to argue for name change is an example of the legitimate fear of the many. Jesus did not come to be more palatable, but to be the substitutionary atonement for our sin. This above use is a gross Scripture twist to justify a position. The fear is just that, the gospel and God’s word is lost in the need to be “palatable.”


  • A. Reeves
    February 14, 2009

    I’m less interested in the pseudo religous nonsense (“Change your name?! GASP!) than I am about DATA.
    Anyone have reliable data on church growth (or shrinkage) after changing from a denominational name to a non-denom?
    We go to a Baptist church which desparately needs a name change. BTW, before you flame me…last time I checked, Jesus wasn’t a Baptist. I also seem to recall he changed the names of a few folks…


  • Michael Elder
    July 5, 2010

    I became Pastor of an older Baptist Church just three months ago where I had been Associate Pastor for almost four years. Several years ago they had merged with another church and simply combined the two names., thus making one real long name. Sadly, a over zealous and obnoxious Pastor from years gone by had a bad reputation in the surrounding neighborhood closest to the church. I believe a name change is in order and I have discussed it with the body.

    My main concern is in the legality of the name change and how it effects a land sale that is emanate.We have eighty acres that we have put up for sale and another ten that could be as well. What steps would we need to take to change the name on the land title?


    • Rev. Karen Buchholz
      October 17, 2010

      The legality of the name change is tied up in your church’s charter. IF you have lined out what the board can and cannot do, how many votes it takes to pass, etc., you can do whatever you want within those guidelines. So, if you want a name change, and your charter doesn’t cover the details of the power of the board, fix that first. For instance, if you have a board of 6, does it take 4, 5, or 6 to accept a change, does the president vote, is the president a non-voting tie-breaker…? In Indiana, it costs $10 to file changes to our church charter. In that case, you’d pay $10 to change the rulings in your charter. After that is legally done, vote on the name change, then pay another $10 to file that change. We are in the process of changing our name right now. It came up in a board meeting a little over a year ago. We’ve been talking to the congregation about it, talking to our spiritual community in surrounding towns, and discussing it openly in the community on Facebook. In about 2 hours, I’ll be in front of the congregation, running an open forum discussion to finalize our thoughts. The vote will either take place today or next Sunday – in preparation for making the formal, public announcement on November 7th.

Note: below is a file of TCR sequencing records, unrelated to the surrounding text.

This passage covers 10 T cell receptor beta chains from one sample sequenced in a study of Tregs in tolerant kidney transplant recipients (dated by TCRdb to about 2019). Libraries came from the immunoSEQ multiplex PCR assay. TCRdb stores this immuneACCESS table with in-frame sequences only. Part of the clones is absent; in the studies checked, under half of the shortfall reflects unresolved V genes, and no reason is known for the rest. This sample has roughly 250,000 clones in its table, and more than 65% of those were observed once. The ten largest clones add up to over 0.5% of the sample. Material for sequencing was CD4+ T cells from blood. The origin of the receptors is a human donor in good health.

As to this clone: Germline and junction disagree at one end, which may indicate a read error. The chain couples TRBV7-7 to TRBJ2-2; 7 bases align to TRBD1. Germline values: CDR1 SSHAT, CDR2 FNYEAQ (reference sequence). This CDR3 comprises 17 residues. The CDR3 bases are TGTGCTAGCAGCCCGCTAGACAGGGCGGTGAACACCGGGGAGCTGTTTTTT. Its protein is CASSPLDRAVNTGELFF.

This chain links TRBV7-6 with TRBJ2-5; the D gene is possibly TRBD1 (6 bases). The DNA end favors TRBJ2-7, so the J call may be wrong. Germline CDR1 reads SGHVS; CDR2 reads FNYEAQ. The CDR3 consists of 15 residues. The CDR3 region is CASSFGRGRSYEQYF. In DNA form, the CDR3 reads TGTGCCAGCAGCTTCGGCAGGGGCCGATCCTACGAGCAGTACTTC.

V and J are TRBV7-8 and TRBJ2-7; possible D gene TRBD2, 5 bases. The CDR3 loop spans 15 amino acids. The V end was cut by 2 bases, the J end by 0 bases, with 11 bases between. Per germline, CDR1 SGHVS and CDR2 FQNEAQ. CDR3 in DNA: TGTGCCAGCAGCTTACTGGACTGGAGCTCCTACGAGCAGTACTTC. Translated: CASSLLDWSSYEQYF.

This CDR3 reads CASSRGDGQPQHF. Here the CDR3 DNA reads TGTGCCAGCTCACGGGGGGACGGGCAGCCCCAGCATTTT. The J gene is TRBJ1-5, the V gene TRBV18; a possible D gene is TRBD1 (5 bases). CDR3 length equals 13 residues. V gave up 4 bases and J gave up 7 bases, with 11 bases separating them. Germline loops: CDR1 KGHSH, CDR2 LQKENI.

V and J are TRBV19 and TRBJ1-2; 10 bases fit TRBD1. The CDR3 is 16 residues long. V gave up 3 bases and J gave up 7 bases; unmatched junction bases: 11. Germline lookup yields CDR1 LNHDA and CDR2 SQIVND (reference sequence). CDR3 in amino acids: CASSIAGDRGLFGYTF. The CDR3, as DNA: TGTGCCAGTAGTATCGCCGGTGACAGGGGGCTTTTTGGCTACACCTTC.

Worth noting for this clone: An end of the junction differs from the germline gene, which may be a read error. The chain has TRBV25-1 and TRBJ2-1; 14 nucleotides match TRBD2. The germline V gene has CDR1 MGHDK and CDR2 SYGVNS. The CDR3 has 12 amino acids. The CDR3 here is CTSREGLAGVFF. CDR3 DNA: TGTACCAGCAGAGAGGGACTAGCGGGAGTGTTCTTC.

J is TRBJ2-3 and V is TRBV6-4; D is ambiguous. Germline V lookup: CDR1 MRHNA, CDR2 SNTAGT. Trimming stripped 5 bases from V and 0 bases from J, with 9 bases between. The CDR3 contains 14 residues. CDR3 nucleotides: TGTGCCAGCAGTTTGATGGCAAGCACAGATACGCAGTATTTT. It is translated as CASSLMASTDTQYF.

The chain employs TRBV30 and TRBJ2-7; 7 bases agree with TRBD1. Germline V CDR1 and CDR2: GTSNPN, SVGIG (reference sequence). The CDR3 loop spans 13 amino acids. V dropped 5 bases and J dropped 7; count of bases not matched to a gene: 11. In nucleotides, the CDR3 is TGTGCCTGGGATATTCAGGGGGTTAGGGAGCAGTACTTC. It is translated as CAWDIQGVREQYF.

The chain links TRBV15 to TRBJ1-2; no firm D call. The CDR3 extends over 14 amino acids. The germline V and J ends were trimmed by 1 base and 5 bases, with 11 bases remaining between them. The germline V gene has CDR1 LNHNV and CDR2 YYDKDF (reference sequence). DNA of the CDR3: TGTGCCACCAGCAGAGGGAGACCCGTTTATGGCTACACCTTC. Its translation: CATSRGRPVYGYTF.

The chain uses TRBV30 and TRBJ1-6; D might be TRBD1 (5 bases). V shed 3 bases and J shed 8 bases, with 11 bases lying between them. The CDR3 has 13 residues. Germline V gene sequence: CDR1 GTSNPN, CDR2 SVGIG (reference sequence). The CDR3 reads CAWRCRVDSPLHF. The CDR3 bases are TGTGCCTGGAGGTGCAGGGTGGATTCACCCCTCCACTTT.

Back to your specific question, though, contact the state agency that maintains church charters. Ask them about YOUR state’s rules…then follow them. In Indiana, there is no need to go through the courts so long as your charter’s rules are clearly written regarding votes on changes. Hope that helps. Good luck with whatever change your CONGREGATION decides to make.


  • David Viland
    September 7, 2010

    Legal Requirements of a name change typcially only involve filing with your secretary of state. Many times an organization’s/church’s name change does not change the official name in the articles/by-laws, but only at the DBA (Doing Business As) level. If you change the legal name of the church, then you should refile your articles of incorporation with the state. But doing a DBA filing is a much easier process. Call your Secretary of State’s office, they will send you the form. There may be a small filing fee, but aside from that it’s a relatively easy process – from the filing requirment that is.


  • G Roger Howe
    June 9, 2011

    Changed a church name to “The Church by the Zebra” they then changed it to a Pelican Crossing. We followed, but then found that because they had added a cycle crossing it should be called a Toucan (Two can cross). We went back to the old name, but the changes did get us some free publicity in the local press and the church had grown and was known by then.


  • Chris
    January 28, 2013

    We’re not a church but our name “Disciple Day” (http://discipleday.com) is of huge value to us. Wasn’t Saul Paul? Wasn’t Simon Peter? The Bible seems to make it clear that names can be changed. If your church is “reborn” – that is given a new identity – then perhaps a name change is a good idea. We’ve already gotten some flak about our site http://churchten.com (shameless marketing) because it has the term CHURCH but is not a church… But our identity remains the same so we do not change it.


  • Concerned
    August 25, 2014

    Our elders are in agreement to change the name of our church. The members have not been told. I’m concerned that without sensitive involvement of the members, there will be backlash. Really looking for some wisdom here. Members can’t vote–but I feel their voice should be considered? Thanks for any insight you have that would help as I, and others, are praying through this…